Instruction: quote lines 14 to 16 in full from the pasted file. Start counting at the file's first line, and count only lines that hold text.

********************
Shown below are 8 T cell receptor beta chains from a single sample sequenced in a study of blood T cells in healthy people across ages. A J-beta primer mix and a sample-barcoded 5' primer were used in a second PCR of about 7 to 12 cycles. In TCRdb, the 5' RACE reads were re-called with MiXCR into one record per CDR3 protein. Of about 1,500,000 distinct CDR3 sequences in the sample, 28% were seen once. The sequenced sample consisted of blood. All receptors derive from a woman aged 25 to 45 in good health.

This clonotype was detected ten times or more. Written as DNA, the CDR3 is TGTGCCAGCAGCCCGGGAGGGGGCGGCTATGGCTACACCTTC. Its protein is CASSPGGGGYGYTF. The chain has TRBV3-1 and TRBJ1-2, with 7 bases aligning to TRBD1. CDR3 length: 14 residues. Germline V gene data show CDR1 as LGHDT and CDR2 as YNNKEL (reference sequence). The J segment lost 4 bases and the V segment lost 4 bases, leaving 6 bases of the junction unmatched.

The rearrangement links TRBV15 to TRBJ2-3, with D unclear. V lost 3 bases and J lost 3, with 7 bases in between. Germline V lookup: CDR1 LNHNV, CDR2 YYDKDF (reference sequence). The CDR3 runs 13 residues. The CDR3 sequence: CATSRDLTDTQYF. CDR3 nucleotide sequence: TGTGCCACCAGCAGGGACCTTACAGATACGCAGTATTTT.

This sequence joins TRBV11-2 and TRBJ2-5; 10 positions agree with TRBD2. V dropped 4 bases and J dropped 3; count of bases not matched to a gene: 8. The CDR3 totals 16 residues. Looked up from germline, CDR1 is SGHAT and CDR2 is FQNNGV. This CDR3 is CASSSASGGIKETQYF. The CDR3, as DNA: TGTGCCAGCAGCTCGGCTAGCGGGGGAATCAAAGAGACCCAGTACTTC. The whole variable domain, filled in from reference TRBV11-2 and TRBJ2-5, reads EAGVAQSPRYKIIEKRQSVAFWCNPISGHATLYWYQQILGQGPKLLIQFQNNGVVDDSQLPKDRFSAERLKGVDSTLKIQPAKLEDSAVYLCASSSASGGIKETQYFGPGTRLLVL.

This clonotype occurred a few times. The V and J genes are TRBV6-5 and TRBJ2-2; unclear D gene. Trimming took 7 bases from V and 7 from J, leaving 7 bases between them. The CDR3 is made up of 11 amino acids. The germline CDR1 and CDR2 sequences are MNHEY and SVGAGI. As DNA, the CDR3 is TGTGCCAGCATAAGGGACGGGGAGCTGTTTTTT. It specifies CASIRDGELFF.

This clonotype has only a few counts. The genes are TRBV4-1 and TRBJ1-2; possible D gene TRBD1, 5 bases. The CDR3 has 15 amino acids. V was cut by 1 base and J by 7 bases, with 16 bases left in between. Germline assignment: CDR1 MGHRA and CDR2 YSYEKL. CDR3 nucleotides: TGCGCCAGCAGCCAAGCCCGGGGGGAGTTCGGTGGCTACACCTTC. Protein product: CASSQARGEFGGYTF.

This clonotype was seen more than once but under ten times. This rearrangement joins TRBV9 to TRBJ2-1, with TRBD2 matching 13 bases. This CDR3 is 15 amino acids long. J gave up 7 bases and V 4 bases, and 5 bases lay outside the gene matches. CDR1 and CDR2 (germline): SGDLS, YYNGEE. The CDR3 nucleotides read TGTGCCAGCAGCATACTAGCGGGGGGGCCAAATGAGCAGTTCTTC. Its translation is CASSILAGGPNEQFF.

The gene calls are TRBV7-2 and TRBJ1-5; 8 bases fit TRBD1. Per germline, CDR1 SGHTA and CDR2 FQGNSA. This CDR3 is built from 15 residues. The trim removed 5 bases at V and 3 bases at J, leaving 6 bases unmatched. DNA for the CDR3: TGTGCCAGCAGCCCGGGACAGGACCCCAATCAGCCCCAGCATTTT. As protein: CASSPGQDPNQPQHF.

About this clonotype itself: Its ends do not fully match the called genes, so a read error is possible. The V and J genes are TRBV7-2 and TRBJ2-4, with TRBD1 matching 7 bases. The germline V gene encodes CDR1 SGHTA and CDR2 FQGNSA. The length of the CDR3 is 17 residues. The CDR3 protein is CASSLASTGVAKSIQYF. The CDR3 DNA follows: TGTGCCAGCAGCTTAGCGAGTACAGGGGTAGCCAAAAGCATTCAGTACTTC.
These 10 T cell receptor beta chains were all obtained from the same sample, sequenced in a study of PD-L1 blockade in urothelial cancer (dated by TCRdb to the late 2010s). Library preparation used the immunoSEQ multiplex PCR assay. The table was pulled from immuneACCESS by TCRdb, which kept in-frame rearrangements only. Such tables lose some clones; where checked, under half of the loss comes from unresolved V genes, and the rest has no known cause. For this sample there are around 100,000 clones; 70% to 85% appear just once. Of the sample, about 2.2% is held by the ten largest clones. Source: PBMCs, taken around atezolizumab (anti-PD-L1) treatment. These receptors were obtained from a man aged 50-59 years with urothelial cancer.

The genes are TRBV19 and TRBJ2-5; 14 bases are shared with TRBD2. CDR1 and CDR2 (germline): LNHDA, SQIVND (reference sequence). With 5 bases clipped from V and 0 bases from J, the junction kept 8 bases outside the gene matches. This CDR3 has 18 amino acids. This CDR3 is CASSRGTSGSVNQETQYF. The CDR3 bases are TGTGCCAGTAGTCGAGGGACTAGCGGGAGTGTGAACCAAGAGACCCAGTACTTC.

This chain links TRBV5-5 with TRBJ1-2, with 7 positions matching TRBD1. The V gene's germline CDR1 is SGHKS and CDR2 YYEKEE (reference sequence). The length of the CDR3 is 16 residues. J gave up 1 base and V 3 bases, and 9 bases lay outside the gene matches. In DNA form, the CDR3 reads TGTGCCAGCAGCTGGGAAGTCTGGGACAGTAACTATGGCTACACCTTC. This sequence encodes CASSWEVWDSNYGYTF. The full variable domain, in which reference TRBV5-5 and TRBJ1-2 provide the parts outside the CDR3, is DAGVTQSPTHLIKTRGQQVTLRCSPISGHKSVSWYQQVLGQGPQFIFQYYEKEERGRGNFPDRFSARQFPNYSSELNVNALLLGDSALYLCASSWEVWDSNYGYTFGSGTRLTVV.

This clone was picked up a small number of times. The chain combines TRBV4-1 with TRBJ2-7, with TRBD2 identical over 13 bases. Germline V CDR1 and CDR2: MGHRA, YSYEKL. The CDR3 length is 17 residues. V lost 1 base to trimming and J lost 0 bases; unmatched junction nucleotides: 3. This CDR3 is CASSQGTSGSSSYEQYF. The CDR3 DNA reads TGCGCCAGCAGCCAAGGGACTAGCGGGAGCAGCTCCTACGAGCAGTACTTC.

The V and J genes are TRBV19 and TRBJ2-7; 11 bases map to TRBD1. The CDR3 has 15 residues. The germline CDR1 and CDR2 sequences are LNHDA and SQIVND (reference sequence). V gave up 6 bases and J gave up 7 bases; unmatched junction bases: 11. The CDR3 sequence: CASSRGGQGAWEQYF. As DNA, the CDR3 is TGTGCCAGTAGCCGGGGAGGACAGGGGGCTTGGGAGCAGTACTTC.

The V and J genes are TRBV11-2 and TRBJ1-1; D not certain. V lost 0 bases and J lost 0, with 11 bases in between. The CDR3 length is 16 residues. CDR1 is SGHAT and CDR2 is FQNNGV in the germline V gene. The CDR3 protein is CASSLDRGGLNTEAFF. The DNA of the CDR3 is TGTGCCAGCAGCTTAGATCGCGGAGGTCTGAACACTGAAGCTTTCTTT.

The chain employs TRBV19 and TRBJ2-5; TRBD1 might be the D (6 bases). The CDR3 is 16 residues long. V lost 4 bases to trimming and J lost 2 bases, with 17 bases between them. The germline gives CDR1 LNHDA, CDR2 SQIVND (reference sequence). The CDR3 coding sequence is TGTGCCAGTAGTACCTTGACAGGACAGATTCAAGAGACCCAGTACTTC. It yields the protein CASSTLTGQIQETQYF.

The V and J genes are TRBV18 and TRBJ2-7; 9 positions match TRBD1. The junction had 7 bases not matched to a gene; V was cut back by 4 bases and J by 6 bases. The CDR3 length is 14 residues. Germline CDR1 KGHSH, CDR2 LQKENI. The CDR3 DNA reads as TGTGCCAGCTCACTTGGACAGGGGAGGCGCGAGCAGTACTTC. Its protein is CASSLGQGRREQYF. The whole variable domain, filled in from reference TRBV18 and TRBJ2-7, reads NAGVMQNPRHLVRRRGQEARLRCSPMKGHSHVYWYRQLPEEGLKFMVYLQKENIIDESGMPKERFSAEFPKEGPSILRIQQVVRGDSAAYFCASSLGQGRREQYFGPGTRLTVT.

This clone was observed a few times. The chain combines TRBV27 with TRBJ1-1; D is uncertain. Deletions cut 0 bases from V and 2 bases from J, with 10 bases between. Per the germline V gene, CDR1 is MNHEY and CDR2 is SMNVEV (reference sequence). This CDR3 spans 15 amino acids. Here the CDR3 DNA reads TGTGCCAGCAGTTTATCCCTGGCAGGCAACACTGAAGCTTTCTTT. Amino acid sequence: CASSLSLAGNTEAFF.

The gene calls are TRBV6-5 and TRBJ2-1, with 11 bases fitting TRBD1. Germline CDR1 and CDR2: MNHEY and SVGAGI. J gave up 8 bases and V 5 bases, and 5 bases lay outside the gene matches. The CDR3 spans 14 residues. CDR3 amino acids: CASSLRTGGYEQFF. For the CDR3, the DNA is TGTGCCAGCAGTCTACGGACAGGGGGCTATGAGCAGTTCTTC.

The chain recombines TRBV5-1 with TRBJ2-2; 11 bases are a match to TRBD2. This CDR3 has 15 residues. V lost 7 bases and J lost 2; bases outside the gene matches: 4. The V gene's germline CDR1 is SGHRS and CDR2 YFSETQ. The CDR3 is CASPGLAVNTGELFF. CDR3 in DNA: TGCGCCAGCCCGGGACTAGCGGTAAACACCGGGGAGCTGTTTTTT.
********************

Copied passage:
The V and J genes are TRBV19 and TRBJ2-7; 11 bases map to TRBD1. The CDR3 has 15 residues. The germline CDR1 and CDR2 sequences are LNHDA and SQIVND (reference sequence). V gave up 6 bases and J gave up 7 bases; unmatched junction bases: 11. The CDR3 sequence: CASSRGGQGAWEQYF. As DNA, the CDR3 is TGTGCCAGTAGCCGGGGAGGACAGGGGGCTTGGGAGCAGTACTTC.

The V and J genes are TRBV11-2 and TRBJ1-1; D not certain. V lost 0 bases and J lost 0, with 11 bases in between. The CDR3 length is 16 residues. CDR1 is SGHAT and CDR2 is FQNNGV in the germline V gene. The CDR3 protein is CASSLDRGGLNTEAFF. The DNA of the CDR3 is TGTGCCAGCAGCTTAGATCGCGGAGGTCTGAACACTGAAGCTTTCTTT.

The chain employs TRBV19 and TRBJ2-5; TRBD1 might be the D (6 bases). The CDR3 is 16 residues long. V lost 4 bases to trimming and J lost 2 bases, with 17 bases between them. The germline gives CDR1 LNHDA, CDR2 SQIVND (reference sequence). The CDR3 coding sequence is TGTGCCAGTAGTACCTTGACAGGACAGATTCAAGAGACCCAGTACTTC. It yields the protein CASSTLTGQIQETQYF.